At the same time, Blizzard’s team is stuck with the fact that Covenant abilities aren’t meant to be swapped. The idea – from concept on down – has been that you pick a Covenant and stick with it, changing only under occasional circumstances. Changing is meant to be fixing a mistake, not something done for convenience or because one covenant is great for M+ but the other is great for raiding.

Leaving aside that these abilities are actually designed so that one is good for M+ and the other is great for raiding for some reason, I think the point is that conduits and socketing and everything else is built around this assumption that you aren’t going to be swapping constantly. I do genuinely believe that yes, pulling on this thread would unravel a bunch of other stuff along the way.

Not that kind of prison, silly!

The problem is… well, here we are in that prison of Blizzard’s own making. The entire game is built around swapping things with no real consequence to doing so. You don’t actually have a spec so much as you have picks that are of optimal impact for what you intend to do right this moment, and you’ll change it as soon as you have the need to do something different.

Can this be shifted? Yes. But it requires Blizzard shifting the whole foundation of design in one direction or the other. There’s not enough time to redesign Covenants to actually be easily swapped because this was designed months ago, and there’s no time to swap the rest of the game to make other things in the game harder to swap (not to mention that a lot of players would be really annoyed by it). There is no solution here that doesn’t itself expose the problem.

The (relatively) funny part is that all of this could have probably just been avoided by making our Covenant ability a choice between three options to begin with, either with three totally bespoke abilities or (as seems far more likely) with three of the four actual abilities having a Covenant-flavored variant, and one being left out of each batch. (For example, Venthyr Paladins aren’t stuck with the actual turbo-Consecration but can pick the equivalent of the Night Fae or Necrolord ability with appropriate red swirly bits.) It wouldn’t have fixed everything, but at the cost of a couple extra art assets it would have muted a lot of criticisms.

Still, what we have now is what we have now. And while I don’t dislike the idea of having our Covenant as a meaningful choice… sorry to say it, but that ship has left the port. At this point, that design choice is a prison of the developer’s own making, and it seems from the most recent statements that the team is happy to just hang out in its cell, so to speak.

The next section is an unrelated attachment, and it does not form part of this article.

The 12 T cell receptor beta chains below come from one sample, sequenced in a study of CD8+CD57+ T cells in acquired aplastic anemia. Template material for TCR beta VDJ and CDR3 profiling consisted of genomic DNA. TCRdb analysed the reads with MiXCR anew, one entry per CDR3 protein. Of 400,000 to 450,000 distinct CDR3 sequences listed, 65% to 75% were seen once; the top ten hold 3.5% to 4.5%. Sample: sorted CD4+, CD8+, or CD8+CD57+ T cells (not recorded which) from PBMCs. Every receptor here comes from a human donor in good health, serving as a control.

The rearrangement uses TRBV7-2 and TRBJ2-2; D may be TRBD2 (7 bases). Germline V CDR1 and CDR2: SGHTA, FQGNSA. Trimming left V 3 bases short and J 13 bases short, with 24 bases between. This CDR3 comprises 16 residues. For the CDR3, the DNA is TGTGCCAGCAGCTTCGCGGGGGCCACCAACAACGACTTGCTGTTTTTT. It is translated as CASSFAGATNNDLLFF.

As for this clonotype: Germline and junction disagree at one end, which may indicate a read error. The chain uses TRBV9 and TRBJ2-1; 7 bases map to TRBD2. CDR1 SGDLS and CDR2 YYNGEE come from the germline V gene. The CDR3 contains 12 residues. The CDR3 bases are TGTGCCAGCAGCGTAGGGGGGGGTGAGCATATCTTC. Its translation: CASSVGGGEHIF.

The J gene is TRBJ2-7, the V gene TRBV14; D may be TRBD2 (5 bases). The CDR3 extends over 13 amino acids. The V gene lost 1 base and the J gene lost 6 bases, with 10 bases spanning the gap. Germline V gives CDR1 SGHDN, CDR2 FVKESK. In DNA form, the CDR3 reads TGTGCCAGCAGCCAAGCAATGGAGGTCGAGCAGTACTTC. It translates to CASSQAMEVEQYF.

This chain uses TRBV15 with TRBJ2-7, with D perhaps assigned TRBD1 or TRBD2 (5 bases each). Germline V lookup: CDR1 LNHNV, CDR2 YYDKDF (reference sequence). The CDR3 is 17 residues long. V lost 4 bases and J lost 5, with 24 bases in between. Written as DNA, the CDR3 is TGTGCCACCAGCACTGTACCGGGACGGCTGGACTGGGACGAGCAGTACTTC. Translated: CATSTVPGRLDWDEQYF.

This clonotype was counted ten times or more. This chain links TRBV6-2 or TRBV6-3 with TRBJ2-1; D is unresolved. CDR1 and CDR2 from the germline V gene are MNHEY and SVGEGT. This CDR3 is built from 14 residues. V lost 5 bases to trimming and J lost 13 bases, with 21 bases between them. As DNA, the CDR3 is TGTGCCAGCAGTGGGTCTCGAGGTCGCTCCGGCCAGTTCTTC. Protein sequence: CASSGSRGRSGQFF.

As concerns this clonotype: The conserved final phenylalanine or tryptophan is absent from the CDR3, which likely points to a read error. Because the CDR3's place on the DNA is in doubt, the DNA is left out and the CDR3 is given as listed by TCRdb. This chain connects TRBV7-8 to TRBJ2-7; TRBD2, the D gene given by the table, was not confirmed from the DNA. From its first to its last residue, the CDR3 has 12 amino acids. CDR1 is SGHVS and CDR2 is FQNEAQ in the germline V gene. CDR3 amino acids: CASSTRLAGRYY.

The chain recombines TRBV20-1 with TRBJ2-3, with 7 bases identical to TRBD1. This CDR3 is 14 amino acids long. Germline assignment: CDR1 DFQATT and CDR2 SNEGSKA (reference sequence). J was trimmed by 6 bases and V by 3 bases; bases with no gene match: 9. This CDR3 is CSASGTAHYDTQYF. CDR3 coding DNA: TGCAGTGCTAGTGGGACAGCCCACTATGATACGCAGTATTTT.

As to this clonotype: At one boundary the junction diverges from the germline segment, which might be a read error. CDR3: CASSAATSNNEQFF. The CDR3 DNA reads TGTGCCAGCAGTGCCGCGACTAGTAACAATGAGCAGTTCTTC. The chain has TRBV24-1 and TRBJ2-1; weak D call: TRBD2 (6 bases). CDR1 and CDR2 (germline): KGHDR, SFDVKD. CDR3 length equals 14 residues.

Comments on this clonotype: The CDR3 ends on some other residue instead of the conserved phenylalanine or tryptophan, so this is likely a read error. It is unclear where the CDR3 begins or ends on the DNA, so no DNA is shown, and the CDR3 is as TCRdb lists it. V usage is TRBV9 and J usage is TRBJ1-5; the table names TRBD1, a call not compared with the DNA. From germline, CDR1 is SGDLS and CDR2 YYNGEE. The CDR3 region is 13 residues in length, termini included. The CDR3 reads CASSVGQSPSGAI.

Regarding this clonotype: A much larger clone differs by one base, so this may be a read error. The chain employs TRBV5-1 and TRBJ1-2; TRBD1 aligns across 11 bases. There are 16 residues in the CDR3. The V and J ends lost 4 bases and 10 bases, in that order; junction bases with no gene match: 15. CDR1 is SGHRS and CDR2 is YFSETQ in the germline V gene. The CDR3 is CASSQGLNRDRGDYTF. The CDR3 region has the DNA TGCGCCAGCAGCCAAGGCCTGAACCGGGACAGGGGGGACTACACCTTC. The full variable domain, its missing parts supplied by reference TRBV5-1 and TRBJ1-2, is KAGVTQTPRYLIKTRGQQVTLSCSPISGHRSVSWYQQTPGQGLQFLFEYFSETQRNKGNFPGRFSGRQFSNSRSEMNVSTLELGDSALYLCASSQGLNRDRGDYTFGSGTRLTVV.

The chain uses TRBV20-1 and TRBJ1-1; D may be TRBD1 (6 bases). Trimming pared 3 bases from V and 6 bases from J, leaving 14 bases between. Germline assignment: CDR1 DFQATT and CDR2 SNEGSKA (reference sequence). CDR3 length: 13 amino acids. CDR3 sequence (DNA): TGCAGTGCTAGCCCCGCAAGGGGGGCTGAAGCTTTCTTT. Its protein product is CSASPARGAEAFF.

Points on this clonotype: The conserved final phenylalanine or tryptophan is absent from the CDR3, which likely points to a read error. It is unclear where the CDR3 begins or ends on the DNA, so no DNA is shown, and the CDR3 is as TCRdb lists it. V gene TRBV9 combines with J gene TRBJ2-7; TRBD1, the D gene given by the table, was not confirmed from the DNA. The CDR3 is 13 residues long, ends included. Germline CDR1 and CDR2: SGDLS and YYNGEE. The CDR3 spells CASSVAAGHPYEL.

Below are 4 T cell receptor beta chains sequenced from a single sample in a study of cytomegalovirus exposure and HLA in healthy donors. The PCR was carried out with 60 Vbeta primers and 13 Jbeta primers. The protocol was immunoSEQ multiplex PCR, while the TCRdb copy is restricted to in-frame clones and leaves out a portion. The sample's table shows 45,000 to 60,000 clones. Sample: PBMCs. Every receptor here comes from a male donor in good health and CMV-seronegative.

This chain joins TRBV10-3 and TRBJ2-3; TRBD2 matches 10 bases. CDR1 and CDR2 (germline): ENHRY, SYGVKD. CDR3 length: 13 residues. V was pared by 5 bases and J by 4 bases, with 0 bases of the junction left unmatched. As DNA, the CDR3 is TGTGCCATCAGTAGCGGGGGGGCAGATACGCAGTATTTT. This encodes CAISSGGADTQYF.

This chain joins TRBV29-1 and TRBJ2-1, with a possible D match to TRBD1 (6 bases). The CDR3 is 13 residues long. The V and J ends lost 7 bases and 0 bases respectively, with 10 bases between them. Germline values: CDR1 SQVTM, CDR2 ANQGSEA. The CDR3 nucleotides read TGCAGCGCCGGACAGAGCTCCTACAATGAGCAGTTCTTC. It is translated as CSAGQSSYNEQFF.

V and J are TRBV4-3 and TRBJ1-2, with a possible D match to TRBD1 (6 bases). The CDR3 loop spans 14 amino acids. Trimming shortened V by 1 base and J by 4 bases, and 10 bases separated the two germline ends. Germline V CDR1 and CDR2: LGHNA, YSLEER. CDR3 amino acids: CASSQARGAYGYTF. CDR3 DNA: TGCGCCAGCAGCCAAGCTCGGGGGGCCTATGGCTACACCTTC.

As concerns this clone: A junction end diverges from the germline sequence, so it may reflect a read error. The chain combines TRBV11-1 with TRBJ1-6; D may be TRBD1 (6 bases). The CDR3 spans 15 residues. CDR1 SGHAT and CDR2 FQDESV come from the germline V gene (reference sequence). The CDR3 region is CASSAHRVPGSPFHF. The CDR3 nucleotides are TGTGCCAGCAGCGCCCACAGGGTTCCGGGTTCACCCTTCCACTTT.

War never changes, but World of Warcraft does, with a decade of history and a huge footprint in the MMORPG industry. Join Eliot Lefebvre each week for a new installment of WoW Factor as he examines the enormous MMO, how it interacts with the larger world of online gaming, and what’s new in the worlds of Azeroth and Draenor.

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Alyn
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Alyn

comment image

-oh Blizz-

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Bannex

Covenants should’ve been purely cosmetic and story driven. I really don’t like these transient abilities.

John Artemus
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John Artemus

Stuff like this is why I’m glad I made the switch to FFXIV a couple years ago and haven’t looked back. The idea that you get this really cool stuff in an expansion, then promptly remove it in the next is just stupid to me.

Plus, pathfinder is ridiculous. A feature that was introduced over a decade ago has become a grind to unlock. Makes no sense.

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Alt+F4

personal nightmare for 9.0 is the update of my UI setup.

i dont have much of opinion left for parallel progression systems, but the pragmatic approach: engage, adapt, dominate em.
its a numbers/spreadsheet game, rpgs always were (the art is to authentically represent the character numbers in role play).

if meaningful choices means limits, then the design limits itself. cuz limit is the opposite (end) of potential.